Louisiana legislators will soon be called to Baton Rouge for their third special session of the year and the seventh one in the Governor John Bel Edwards era. Primary blame for this fiasco must rest with the Governor. He is the most powerful politician in the state and he certainly must be held responsible for not bringing together legislative leaders to solve the problem.
While Governor Edwards believes tax increases are the answer, in actuality, it is the worst possible course of action. Unlike neighboring states of Texas and Florida, Louisiana has an income tax. Both of those states are doing very well. Florida’s Republican Governor, Rick Scott, has visited Louisiana to entice our business leaders to move to his state. Whereas Texas has continued its longstanding trend of poaching our corporate headquarters. For example, in the past few months, two thriving corporations, Smoothie King and Tidewater, announced they were moving their headquarters to Texas.
What is the Governor’s plan to counteract this trend and retain and recruit new business to Louisiana? Obviously, he believes tax increases are the answer. This year, Governor Edwards was fortunately rebuffed by Republican legislators when he tried to raise gasoline taxes by $510 million or 17 cents per gallon to pay for road projects. While many of these projects are probably important, raising taxes in the current economic climate is a horrible idea.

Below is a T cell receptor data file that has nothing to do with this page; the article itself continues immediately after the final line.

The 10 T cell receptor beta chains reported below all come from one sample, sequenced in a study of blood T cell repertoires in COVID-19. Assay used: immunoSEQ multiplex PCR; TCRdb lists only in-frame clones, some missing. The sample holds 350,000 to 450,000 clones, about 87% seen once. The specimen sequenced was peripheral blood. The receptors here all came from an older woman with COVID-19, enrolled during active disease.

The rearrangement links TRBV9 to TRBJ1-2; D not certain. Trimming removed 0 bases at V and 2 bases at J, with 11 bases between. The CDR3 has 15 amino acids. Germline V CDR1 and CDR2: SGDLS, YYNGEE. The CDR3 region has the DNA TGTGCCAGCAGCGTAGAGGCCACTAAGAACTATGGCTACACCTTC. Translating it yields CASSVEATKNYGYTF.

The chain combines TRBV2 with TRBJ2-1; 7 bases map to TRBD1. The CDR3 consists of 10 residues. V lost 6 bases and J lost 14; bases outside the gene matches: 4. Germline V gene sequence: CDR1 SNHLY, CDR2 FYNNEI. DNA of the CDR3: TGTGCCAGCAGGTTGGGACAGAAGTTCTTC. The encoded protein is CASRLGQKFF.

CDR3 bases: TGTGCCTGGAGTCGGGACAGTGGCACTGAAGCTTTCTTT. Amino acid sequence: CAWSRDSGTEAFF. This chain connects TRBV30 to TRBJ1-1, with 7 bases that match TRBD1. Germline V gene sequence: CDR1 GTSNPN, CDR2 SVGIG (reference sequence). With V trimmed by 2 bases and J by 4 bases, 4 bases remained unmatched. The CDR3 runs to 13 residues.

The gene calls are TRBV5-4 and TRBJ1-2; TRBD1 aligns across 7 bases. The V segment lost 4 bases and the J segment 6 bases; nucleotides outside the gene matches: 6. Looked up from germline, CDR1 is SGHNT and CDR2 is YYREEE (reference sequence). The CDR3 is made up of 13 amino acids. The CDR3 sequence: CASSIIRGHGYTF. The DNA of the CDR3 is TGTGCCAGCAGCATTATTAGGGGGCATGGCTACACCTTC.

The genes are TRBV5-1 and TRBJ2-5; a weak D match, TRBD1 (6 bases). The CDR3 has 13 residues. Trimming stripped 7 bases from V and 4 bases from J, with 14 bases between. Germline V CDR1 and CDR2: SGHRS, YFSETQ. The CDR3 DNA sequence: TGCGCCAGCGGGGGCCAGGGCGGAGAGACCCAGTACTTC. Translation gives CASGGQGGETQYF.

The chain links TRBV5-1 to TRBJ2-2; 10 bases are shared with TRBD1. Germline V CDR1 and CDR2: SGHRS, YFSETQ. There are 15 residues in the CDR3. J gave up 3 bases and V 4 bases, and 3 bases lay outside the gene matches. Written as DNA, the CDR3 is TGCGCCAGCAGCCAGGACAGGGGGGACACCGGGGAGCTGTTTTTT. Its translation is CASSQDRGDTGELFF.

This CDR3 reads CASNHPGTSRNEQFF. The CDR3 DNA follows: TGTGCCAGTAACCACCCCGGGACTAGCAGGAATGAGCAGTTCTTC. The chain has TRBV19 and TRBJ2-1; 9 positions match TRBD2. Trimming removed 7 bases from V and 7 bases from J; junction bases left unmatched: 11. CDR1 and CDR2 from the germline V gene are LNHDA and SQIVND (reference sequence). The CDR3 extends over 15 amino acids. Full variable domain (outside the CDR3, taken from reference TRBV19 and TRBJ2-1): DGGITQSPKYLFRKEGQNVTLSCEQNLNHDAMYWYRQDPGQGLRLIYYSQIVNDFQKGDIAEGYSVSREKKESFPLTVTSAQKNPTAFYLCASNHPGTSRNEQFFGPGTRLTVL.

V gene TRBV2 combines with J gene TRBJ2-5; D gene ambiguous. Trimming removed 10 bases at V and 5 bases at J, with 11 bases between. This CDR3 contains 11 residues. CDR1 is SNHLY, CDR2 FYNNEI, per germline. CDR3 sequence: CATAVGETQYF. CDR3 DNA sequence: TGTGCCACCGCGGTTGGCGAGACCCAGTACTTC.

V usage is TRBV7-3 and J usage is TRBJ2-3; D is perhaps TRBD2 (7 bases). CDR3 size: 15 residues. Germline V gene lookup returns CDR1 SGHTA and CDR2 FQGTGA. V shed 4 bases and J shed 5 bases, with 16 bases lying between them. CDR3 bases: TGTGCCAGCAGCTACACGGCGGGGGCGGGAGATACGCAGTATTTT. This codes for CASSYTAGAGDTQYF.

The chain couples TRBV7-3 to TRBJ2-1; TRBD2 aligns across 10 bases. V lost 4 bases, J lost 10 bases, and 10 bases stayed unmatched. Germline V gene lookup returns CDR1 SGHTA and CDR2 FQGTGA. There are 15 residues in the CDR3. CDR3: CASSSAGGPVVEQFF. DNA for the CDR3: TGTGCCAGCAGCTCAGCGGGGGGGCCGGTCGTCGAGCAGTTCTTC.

According to a new WalletHub study, Louisiana has the worst economy in the nation with the slowest GDP growth. Governor Edwards and his liberal legislative supporters need to realize that raising taxes does not improve economic growth, it is a major impediment.
Louisiana needs to create massive incentives to grow our economy. It is time to seriously cut our state government and grow our private sector. Instead we have seen more of the same, liberal tax and spend policies. For the past two years, Louisiana has been saddled with the highest sales tax rate in the nation. At a minimum, it has been a disincentive for businesses to move to Louisiana. It has also not helped retain businesses in Louisiana.
While our state languishes in last place economically, Governing Magazine ranks Louisiana with the 7th highest number of full time state and local employees, 284, per 10,000 residents, while the national average is only 232. Not surprisingly, Florida and Texas, states that Louisiana should try to emulate, are well below the national average.
It is time for Governor Edwards and legislative leaders to start benchmarking. We should follow the example of states that have growing economies and stop doing the same “tax and spend” policies that have never worked for Louisiana and are certainly not working today.